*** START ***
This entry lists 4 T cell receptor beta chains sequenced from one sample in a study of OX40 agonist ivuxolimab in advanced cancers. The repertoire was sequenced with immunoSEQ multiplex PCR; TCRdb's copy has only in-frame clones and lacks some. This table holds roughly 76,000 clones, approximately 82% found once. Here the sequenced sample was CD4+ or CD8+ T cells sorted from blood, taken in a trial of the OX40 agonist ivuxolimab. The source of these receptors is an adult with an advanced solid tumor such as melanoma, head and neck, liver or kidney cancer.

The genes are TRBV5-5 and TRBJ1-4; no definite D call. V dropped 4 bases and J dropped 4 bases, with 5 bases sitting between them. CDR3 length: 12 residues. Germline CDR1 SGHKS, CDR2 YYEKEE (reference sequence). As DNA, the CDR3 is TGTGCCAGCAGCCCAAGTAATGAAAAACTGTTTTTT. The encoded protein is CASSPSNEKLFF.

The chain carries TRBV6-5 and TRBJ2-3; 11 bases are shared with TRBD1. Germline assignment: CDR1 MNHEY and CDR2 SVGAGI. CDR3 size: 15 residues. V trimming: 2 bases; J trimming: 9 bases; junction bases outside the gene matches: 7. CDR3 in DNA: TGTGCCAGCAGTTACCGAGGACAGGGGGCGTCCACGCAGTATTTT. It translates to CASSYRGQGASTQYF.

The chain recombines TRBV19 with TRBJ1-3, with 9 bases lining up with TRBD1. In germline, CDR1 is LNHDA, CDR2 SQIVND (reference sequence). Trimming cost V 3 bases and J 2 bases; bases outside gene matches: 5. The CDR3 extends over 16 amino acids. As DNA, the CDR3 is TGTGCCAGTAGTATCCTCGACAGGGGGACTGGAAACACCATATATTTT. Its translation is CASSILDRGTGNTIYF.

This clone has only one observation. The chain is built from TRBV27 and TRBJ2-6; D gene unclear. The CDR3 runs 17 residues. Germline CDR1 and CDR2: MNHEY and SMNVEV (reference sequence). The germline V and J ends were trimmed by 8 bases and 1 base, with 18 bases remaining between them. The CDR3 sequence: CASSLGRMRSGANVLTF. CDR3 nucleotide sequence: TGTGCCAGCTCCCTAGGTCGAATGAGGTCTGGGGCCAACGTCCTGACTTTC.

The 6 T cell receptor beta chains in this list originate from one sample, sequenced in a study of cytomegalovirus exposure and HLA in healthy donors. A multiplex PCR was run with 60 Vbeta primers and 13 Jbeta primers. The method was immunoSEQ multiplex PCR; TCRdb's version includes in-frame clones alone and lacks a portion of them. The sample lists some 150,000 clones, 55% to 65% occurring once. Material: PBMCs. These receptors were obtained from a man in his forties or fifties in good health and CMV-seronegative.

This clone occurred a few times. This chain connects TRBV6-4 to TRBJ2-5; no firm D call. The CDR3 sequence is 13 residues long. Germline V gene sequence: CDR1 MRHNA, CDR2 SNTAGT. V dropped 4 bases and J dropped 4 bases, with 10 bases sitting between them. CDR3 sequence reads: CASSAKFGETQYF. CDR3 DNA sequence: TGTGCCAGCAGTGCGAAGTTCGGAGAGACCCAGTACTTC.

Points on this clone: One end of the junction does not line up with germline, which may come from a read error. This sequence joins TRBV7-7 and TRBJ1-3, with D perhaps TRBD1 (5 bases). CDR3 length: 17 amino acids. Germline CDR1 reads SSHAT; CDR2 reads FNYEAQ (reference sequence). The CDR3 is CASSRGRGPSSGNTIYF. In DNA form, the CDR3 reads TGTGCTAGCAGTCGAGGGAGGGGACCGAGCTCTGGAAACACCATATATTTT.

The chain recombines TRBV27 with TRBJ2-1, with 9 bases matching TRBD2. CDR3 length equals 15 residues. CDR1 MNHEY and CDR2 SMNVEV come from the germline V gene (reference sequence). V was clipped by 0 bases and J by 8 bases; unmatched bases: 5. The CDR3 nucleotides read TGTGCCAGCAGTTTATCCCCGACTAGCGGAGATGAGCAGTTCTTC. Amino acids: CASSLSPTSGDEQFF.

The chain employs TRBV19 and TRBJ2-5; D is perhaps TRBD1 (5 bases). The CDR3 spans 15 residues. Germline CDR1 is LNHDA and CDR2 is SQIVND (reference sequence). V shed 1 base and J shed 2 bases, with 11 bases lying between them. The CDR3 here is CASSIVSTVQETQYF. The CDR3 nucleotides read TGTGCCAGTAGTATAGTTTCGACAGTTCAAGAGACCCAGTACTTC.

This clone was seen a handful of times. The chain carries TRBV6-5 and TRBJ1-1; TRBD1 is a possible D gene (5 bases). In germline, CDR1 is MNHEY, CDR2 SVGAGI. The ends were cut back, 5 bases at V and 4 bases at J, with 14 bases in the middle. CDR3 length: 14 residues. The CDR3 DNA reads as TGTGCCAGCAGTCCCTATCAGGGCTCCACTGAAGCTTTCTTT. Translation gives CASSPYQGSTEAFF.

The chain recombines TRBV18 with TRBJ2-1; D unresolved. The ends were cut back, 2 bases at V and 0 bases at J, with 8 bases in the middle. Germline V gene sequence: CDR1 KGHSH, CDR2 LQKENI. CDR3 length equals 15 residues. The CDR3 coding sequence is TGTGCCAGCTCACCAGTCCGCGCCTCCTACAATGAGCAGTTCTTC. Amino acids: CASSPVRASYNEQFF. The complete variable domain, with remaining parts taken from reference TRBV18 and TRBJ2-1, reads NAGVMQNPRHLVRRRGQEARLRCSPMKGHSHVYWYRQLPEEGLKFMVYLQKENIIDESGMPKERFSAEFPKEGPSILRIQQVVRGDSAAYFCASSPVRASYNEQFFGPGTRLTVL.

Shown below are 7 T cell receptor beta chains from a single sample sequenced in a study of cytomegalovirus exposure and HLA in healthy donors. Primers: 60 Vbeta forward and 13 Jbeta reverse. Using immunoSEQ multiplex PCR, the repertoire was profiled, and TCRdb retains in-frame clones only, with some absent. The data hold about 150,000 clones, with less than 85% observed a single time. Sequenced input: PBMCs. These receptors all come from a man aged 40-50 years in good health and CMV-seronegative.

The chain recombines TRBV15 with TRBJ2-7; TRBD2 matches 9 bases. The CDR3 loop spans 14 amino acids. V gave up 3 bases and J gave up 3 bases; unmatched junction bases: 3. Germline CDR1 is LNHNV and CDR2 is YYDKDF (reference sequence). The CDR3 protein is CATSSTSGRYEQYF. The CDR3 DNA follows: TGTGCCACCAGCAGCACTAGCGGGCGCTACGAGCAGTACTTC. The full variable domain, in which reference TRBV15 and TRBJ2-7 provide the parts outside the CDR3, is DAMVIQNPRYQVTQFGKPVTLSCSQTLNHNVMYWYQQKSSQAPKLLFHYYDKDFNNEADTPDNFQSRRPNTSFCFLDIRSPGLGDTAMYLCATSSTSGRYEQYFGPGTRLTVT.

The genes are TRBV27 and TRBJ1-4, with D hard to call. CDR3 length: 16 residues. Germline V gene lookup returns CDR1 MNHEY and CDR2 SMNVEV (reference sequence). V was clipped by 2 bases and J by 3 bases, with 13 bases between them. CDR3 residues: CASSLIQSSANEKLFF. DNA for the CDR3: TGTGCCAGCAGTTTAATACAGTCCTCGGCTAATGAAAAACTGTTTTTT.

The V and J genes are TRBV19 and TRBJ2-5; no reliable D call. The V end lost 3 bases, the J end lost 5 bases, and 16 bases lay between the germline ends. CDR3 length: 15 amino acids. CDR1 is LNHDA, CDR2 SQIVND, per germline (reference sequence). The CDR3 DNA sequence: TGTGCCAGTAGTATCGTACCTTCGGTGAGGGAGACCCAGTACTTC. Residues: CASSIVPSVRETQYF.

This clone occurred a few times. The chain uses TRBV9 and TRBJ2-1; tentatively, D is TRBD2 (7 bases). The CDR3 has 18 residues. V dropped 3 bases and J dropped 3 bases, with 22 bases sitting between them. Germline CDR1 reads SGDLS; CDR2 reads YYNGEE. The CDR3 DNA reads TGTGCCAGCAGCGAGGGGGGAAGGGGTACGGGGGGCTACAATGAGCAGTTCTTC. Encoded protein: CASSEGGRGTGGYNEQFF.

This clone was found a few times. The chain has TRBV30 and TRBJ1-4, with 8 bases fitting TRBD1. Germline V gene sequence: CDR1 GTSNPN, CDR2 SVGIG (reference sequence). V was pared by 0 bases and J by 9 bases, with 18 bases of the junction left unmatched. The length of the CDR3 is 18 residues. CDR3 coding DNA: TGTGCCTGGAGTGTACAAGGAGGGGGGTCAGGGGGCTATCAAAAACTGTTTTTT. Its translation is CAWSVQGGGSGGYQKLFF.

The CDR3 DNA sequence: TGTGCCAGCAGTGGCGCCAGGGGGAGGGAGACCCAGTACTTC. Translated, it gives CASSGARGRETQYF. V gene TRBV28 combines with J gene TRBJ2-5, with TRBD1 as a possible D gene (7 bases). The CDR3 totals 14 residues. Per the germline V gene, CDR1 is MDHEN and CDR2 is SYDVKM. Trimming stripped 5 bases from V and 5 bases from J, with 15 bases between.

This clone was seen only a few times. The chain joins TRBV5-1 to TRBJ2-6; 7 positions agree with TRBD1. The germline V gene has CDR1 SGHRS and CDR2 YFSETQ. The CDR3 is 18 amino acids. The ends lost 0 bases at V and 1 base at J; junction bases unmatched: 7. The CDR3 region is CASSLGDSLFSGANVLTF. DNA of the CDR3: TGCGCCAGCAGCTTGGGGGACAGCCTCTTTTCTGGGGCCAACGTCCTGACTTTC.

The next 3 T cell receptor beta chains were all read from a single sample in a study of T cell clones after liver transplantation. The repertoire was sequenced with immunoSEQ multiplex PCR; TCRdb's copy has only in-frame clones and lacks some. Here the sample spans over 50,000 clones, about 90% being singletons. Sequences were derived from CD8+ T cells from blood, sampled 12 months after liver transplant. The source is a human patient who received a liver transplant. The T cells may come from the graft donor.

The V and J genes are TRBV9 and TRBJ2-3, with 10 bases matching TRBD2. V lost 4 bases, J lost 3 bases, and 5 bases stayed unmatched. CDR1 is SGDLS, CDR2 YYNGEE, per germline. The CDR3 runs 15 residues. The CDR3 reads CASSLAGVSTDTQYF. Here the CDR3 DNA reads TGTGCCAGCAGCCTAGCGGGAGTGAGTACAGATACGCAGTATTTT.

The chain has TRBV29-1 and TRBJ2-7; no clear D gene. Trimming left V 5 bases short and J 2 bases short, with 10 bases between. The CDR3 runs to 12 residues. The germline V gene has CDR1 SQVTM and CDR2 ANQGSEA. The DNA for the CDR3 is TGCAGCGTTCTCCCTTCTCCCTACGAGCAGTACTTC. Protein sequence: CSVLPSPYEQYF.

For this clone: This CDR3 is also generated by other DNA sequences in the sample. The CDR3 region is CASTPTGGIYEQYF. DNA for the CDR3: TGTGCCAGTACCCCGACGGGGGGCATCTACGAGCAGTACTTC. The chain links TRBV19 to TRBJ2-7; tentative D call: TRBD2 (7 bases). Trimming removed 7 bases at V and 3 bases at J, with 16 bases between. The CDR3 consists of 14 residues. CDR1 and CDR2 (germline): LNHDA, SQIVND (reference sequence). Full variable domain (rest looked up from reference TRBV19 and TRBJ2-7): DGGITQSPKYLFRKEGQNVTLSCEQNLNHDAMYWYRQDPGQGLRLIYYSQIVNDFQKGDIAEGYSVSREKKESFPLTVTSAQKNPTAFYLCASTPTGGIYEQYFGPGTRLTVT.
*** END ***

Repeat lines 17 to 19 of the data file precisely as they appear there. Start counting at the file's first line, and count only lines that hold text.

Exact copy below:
This clone occurred a few times. The chain uses TRBV9 and TRBJ2-1; tentatively, D is TRBD2 (7 bases). The CDR3 has 18 residues. V dropped 3 bases and J dropped 3 bases, with 22 bases sitting between them. Germline CDR1 reads SGDLS; CDR2 reads YYNGEE. The CDR3 DNA reads TGTGCCAGCAGCGAGGGGGGAAGGGGTACGGGGGGCTACAATGAGCAGTTCTTC. Encoded protein: CASSEGGRGTGGYNEQFF.

This clone was found a few times. The chain has TRBV30 and TRBJ1-4, with 8 bases fitting TRBD1. Germline V gene sequence: CDR1 GTSNPN, CDR2 SVGIG (reference sequence). V was pared by 0 bases and J by 9 bases, with 18 bases of the junction left unmatched. The length of the CDR3 is 18 residues. CDR3 coding DNA: TGTGCCTGGAGTGTACAAGGAGGGGGGTCAGGGGGCTATCAAAAACTGTTTTTT. Its translation is CAWSVQGGGSGGYQKLFF.

The CDR3 DNA sequence: TGTGCCAGCAGTGGCGCCAGGGGGAGGGAGACCCAGTACTTC. Translated, it gives CASSGARGRETQYF. V gene TRBV28 combines with J gene TRBJ2-5, with TRBD1 as a possible D gene (7 bases). The CDR3 totals 14 residues. Per the germline V gene, CDR1 is MDHEN and CDR2 is SYDVKM. Trimming stripped 5 bases from V and 5 bases from J, with 15 bases between.